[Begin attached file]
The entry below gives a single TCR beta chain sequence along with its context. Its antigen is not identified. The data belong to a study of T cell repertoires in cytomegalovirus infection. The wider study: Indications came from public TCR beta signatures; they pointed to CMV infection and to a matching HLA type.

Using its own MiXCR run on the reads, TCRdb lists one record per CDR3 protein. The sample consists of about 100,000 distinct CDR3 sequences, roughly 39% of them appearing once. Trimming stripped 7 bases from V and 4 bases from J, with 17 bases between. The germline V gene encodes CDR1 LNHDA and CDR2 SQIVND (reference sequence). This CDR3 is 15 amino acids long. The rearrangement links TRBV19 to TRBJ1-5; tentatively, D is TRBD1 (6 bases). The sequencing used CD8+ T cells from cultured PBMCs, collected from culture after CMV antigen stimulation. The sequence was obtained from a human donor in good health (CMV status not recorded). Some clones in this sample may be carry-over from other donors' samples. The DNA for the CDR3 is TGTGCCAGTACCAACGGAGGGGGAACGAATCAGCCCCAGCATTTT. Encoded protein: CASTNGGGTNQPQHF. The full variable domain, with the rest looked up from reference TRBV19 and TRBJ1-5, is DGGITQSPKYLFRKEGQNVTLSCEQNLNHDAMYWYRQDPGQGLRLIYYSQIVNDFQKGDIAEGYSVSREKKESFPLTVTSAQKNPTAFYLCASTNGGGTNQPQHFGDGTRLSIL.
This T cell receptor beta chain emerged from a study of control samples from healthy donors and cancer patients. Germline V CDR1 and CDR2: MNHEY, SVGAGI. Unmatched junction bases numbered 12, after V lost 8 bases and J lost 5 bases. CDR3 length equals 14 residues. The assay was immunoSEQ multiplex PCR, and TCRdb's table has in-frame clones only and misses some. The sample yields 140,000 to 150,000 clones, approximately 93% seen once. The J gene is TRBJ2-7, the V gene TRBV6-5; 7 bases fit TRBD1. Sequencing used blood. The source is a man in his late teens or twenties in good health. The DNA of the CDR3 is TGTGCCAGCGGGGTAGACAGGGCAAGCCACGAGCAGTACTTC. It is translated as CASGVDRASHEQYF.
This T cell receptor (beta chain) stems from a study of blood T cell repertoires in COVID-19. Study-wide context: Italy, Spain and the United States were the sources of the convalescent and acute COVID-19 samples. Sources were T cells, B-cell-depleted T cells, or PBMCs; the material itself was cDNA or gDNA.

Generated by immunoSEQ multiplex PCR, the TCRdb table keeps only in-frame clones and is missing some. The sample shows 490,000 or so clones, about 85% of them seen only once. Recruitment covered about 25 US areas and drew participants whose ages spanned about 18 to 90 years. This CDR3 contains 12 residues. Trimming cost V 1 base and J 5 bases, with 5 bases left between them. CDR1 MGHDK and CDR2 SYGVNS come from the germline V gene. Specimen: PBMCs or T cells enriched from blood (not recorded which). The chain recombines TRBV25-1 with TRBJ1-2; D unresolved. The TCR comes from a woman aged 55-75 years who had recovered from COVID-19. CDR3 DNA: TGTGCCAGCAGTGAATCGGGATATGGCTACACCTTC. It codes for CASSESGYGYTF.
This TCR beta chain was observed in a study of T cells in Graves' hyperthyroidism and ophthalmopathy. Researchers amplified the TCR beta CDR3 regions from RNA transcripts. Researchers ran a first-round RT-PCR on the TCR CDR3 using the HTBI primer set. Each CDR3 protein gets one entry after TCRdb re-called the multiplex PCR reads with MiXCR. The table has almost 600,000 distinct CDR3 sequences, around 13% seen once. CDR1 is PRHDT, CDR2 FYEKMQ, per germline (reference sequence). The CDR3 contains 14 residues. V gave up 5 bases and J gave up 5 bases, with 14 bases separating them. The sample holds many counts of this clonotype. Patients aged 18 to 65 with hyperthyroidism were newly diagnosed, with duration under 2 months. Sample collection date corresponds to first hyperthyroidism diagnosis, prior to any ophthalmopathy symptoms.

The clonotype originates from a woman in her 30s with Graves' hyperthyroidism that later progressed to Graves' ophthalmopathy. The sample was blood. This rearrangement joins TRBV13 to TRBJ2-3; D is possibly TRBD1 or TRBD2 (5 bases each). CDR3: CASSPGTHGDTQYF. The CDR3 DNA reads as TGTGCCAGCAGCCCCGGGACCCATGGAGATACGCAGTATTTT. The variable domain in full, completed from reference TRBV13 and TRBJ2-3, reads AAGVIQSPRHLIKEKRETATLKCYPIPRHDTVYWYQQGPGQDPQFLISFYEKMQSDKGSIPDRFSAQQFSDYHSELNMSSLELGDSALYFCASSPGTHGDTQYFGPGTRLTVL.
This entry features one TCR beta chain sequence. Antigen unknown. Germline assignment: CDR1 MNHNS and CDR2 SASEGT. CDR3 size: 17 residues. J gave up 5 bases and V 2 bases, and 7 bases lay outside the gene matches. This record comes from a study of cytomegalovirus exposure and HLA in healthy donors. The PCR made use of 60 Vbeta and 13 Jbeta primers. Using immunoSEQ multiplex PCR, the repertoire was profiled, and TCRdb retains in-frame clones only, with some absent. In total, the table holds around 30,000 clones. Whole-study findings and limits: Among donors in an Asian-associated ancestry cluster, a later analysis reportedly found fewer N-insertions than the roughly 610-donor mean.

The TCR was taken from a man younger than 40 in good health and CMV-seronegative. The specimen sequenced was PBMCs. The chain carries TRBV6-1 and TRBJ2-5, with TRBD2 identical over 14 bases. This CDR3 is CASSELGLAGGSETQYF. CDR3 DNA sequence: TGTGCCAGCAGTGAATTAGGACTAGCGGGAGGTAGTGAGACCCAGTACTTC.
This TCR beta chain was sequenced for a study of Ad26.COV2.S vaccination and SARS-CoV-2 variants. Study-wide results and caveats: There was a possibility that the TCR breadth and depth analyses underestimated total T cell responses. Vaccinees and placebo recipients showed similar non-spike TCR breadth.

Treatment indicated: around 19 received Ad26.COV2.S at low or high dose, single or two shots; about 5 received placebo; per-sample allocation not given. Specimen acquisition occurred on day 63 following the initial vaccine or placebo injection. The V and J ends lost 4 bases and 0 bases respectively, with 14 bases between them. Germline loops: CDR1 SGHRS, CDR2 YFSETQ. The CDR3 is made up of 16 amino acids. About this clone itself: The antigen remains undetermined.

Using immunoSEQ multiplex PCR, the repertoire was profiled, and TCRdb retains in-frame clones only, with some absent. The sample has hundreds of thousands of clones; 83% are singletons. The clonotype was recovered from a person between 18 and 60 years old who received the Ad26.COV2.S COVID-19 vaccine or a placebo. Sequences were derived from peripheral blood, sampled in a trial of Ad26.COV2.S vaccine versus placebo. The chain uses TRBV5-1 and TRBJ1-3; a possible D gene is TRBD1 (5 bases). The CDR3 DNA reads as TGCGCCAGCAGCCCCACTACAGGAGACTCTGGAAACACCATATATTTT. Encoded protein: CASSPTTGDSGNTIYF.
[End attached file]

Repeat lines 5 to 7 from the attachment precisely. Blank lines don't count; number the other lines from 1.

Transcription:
Generated by immunoSEQ multiplex PCR, the TCRdb table keeps only in-frame clones and is missing some. The sample shows 490,000 or so clones, about 85% of them seen only once. Recruitment covered about 25 US areas and drew participants whose ages spanned about 18 to 90 years. This CDR3 contains 12 residues. Trimming cost V 1 base and J 5 bases, with 5 bases left between them. CDR1 MGHDK and CDR2 SYGVNS come from the germline V gene. Specimen: PBMCs or T cells enriched from blood (not recorded which). The chain recombines TRBV25-1 with TRBJ1-2; D unresolved. The TCR comes from a woman aged 55-75 years who had recovered from COVID-19. CDR3 DNA: TGTGCCAGCAGTGAATCGGGATATGGCTACACCTTC. It codes for CASSESGYGYTF.
This TCR beta chain was observed in a study of T cells in Graves' hyperthyroidism and ophthalmopathy. Researchers amplified the TCR beta CDR3 regions from RNA transcripts. Researchers ran a first-round RT-PCR on the TCR CDR3 using the HTBI primer set. Each CDR3 protein gets one entry after TCRdb re-called the multiplex PCR reads with MiXCR. The table has almost 600,000 distinct CDR3 sequences, around 13% seen once. CDR1 is PRHDT, CDR2 FYEKMQ, per germline (reference sequence). The CDR3 contains 14 residues. V gave up 5 bases and J gave up 5 bases, with 14 bases separating them. The sample holds many counts of this clonotype. Patients aged 18 to 65 with hyperthyroidism were newly diagnosed, with duration under 2 months. Sample collection date corresponds to first hyperthyroidism diagnosis, prior to any ophthalmopathy symptoms.

The clonotype originates from a woman in her 30s with Graves' hyperthyroidism that later progressed to Graves' ophthalmopathy. The sample was blood. This rearrangement joins TRBV13 to TRBJ2-3; D is possibly TRBD1 or TRBD2 (5 bases each). CDR3: CASSPGTHGDTQYF. The CDR3 DNA reads as TGTGCCAGCAGCCCCGGGACCCATGGAGATACGCAGTATTTT. The variable domain in full, completed from reference TRBV13 and TRBJ2-3, reads AAGVIQSPRHLIKEKRETATLKCYPIPRHDTVYWYQQGPGQDPQFLISFYEKMQSDKGSIPDRFSAQQFSDYHSELNMSSLELGDSALYFCASSPGTHGDTQYFGPGTRLTVL.